(3.) CENAC-APN, CONICET, San Martin 24, 8400, Bariloche, Argentina; firstname.lastname@example.org
(4.) CEREGE, Universite Aix-Marseille, CNRS, IRD, Europole mediterraneen de l'Arbois, BP 80, 13545 Aix-enProvence cedex 4, France; email@example.com, firstname.lastname@example.org
(5.) Oldenburger Strasse 16A, 26316, Varel, Germany; email@example.com
(6.) Georg-Groning-Str. 29A, 28209, Bremen, Germany; firstname.lastname@example.org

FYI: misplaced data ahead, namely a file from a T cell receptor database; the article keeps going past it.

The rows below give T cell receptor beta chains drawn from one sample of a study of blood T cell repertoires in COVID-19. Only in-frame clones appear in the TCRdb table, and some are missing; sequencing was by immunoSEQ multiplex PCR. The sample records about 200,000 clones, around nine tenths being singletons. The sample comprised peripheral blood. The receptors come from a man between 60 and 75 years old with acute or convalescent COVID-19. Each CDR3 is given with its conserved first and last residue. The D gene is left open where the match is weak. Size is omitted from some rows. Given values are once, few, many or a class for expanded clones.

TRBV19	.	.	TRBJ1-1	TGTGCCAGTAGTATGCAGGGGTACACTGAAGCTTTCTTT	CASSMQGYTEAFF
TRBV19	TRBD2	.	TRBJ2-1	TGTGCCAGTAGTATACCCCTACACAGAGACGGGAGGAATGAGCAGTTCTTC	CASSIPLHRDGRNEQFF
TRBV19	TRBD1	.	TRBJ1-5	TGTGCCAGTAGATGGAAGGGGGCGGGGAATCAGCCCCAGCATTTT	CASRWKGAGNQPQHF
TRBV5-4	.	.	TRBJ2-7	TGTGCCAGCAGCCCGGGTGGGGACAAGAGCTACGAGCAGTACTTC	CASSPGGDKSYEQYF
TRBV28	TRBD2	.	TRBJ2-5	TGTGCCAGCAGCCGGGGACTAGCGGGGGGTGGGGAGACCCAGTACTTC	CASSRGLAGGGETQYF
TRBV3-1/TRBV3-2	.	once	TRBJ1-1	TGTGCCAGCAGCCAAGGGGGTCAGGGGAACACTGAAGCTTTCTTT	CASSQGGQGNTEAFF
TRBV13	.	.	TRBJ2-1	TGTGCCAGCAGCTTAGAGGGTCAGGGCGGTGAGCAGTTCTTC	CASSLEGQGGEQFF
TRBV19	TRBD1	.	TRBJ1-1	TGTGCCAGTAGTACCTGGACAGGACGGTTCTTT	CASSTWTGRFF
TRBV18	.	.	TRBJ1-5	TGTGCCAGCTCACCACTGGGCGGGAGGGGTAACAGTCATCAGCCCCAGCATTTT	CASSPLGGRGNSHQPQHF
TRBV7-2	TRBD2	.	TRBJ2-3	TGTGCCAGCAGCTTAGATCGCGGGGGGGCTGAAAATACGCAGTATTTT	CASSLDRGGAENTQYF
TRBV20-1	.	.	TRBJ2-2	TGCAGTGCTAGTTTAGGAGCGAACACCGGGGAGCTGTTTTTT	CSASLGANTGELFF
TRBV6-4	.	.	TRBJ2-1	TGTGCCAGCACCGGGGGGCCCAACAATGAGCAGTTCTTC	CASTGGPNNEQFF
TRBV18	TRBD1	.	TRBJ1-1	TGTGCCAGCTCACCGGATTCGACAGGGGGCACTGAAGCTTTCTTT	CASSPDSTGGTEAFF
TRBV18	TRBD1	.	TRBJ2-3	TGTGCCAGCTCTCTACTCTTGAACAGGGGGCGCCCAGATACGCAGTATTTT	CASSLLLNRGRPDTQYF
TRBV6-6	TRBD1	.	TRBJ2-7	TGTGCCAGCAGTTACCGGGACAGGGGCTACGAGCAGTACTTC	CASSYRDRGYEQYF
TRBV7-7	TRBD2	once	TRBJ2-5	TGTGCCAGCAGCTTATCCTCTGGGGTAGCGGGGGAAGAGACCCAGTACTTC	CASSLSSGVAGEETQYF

(7.) Department of Geological Sciences & Land Use and Environmental Change Institute, University of Florida, Gainesville, 32611, Florida, USA; email@example.com
(8.) Herbario, El Colegio de la Frontera Sur (ECOSUR), Unidad Chetumal, Av. del Centenario 424, 77000, Chetumal, Quintana Roo, Mexico; firstname.lastname@example.org
* Corresponding author
Received 29-V-2012. Corrected 02-IX-2012. Accepted 04-X-2012.